You’ve tried asking nicely, you’ve tried nagging and pleading, but your siblings just aren’t pitching in with your aging parents’ increasing needs. When siblings won’t help with caregiving, you can get frustrated and fed up. And when you don’t stop the emotional spiral you can feel the fury building. You need your siblings to share the load but they’re not picking it up (or carrying it far enough).
When you’re responsible for an ailing or aging parent’s care, the first people you expect to help are your siblings—and it can hurt, deeply, if they don’t.
This predicament isn’t unusual. In most families, caring for aging parents is rarely divided evenly among siblings. Those who live closer, or who don’t have children at home, may find that they do more than other siblings. But to prevent resentment and to avoid disagreements about a parent’s care, it’s important for everyone to feel that each family member is doing their best.
When your siblings come up with excuses, look for ways to work around them. Do your siblings say they’d like to help but live too far away? See if there are ways to involve them—especially ones that make the most of their strengths. If your brother is good with numbers, perhaps he can assume responsibility for your parent’s finances, such as dealing with health insurance providers and paying bills online.
Sometimes family dynamics can get in the way of everyone’s best intentions. Is your sister second-guessing the money spent on your parent’s care? Rather than assuming that she’s worried about the size of her inheritance, try to find out the reasons behind her concern. If she questions whether the care is necessary, ask your parent’s doctor or home health care manager to speak with her frankly about your parent’s medical condition and the care required to manage it. If the cost of the care itself does turn out to be problematic, ask your sister to research alternatives and their costs.
It’s important to realize that, even as adults, your siblings may be viewing you in your childhood role, or may be reverting to their position in the family. If you were the big sister or the responsible brother, your siblings might still expect you to take the lead and know what’s best. On the flipside, if your siblings were given too much responsibility as children, they may be thinking, “I’ve done my share already, now it’s their turn.”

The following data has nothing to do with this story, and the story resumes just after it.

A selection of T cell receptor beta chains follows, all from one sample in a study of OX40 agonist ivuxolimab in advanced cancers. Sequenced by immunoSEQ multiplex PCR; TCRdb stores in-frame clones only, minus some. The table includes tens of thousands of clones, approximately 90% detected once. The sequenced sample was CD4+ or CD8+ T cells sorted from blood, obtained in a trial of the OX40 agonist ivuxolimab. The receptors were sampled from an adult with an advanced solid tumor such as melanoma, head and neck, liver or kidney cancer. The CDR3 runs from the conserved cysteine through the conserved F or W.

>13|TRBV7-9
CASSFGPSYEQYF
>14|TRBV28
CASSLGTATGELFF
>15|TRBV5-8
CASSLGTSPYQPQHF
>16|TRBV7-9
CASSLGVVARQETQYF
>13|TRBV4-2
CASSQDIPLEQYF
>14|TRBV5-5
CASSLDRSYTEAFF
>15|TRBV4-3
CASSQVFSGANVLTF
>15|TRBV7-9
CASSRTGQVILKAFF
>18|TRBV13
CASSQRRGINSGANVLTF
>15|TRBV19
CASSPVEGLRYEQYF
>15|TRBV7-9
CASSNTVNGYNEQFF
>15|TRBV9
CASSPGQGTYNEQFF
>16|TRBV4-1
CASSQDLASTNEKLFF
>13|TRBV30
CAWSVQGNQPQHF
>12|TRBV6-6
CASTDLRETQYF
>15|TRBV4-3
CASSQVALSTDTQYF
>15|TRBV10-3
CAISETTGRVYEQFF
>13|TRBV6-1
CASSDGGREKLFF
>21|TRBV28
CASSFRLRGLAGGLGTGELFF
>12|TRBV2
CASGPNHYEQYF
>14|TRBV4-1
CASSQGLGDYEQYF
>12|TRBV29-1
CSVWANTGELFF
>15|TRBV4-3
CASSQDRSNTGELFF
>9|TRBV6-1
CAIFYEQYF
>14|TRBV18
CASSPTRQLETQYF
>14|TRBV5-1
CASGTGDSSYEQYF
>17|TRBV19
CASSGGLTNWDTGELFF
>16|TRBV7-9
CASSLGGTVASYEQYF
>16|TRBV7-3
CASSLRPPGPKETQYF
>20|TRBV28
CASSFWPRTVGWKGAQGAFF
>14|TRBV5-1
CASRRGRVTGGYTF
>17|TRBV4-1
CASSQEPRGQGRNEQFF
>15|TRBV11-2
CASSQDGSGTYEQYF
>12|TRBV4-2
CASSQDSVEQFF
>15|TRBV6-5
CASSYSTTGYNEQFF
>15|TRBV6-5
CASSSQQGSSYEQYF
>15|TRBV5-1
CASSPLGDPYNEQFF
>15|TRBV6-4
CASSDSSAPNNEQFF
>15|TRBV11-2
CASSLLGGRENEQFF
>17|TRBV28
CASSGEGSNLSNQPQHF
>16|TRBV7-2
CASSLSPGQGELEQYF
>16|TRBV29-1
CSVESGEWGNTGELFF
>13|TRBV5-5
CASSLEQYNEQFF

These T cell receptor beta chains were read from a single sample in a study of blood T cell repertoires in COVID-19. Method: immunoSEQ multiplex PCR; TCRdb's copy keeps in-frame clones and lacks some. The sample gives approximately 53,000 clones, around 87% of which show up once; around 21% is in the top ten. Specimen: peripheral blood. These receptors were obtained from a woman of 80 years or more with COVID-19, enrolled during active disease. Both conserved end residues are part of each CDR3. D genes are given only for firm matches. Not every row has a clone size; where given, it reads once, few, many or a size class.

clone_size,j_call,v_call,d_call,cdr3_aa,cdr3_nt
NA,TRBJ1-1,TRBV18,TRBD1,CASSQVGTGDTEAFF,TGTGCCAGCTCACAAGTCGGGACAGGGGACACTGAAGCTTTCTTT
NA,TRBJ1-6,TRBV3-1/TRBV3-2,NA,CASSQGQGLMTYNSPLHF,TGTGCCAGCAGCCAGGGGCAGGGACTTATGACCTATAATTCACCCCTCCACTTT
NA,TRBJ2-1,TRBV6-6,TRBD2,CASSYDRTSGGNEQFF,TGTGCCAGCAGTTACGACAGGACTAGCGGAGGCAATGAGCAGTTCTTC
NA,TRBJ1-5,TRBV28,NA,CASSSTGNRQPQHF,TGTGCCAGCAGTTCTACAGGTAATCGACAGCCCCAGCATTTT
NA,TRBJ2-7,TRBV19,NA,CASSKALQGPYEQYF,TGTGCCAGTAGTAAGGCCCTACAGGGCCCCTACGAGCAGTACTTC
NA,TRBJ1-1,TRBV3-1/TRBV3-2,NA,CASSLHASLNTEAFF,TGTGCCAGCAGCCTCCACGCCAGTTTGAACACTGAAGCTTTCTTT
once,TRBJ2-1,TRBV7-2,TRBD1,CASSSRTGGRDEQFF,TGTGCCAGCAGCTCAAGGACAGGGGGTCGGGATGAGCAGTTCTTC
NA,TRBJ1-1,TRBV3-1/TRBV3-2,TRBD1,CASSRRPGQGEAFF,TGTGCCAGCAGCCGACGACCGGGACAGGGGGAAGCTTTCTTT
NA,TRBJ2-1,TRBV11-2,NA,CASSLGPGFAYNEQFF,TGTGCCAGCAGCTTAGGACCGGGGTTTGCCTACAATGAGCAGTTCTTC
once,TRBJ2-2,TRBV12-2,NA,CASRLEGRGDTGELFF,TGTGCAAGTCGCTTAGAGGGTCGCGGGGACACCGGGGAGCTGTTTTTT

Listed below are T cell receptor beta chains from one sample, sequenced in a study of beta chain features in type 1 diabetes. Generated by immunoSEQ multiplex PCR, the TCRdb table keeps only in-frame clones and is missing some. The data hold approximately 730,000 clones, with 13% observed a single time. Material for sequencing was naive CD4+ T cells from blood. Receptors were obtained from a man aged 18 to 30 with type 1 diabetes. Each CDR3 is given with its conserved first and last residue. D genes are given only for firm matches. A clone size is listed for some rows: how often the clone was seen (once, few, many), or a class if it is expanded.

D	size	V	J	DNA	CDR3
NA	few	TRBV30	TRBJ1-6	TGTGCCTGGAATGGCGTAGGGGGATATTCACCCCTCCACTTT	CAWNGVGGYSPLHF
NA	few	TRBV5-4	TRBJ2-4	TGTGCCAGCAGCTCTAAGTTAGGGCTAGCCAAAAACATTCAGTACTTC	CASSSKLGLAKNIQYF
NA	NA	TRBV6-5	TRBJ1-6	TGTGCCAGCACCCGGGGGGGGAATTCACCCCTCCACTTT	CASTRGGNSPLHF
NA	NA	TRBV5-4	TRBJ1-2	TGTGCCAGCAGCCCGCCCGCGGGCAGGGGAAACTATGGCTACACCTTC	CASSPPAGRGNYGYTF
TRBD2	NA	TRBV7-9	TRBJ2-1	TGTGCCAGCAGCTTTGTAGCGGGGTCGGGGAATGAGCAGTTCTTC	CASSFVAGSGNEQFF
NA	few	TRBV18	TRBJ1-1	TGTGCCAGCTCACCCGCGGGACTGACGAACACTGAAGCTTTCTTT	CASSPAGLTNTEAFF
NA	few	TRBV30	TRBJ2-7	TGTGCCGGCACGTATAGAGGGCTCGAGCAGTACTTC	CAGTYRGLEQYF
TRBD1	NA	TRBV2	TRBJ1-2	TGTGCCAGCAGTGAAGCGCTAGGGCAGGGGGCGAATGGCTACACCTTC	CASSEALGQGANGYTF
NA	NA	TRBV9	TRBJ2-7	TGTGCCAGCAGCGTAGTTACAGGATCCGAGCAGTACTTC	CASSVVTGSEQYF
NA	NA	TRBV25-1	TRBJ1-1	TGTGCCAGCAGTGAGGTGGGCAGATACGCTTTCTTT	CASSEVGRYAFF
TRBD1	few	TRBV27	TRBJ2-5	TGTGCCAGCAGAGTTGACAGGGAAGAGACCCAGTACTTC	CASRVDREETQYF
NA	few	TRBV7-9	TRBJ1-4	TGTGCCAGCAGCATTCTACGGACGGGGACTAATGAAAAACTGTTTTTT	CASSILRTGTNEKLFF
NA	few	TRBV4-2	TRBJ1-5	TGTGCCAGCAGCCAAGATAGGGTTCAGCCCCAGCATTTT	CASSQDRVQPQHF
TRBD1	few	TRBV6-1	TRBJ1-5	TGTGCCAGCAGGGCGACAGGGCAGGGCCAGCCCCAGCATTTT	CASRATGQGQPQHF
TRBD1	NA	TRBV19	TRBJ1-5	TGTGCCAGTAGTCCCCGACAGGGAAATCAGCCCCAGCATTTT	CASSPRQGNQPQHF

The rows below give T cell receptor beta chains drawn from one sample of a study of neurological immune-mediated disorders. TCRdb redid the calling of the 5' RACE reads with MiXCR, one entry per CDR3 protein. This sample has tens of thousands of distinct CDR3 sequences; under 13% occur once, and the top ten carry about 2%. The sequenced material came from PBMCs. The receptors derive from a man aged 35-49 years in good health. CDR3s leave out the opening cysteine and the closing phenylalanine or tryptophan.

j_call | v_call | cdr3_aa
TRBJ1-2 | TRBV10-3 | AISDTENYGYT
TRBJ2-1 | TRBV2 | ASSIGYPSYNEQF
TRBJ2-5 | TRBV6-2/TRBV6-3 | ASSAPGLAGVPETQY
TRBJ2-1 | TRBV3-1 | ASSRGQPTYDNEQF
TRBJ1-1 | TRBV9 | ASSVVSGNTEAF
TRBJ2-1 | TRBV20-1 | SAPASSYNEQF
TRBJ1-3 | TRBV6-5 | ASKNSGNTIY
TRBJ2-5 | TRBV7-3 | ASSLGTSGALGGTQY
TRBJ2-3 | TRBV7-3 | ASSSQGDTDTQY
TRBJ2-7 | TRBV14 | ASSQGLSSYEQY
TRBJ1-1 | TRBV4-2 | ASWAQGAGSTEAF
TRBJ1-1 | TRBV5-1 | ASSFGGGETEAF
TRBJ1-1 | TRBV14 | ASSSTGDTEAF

If there’s no changing your siblings’ behavior, it’s time to do what caregivers without siblings do: find support and help elsewhere. If you have responsible cousins, a stable spouse, or even a best friend, they can often provide emotional or practical support. You don’t have to go it alone: support groups, blogs, Internet forums, and friends who have been caregivers themselves can provide a place to vent or to find help and support.
Remind yourself that there is no perfect situation: Families with several “involved” siblings often have problems with disagreements and power struggles. Some of these caregivers inevitably wish they could just be left alone to make the decisions.
Remember there isn’t a right or wrong way of caregiving—your style, like your relationship with your parent, is bound to be different from your siblings’ styles. One thing is for certain, though: Everyone will appreciate your effort to keep them in the loop when it comes to decisions about your parent’s care. If you can’t all get together for a family meeting, schedule a phone conference or Skype session. And most importantly, recognize that despite your differences in opinion, everyone has your parent’s best interest at heart.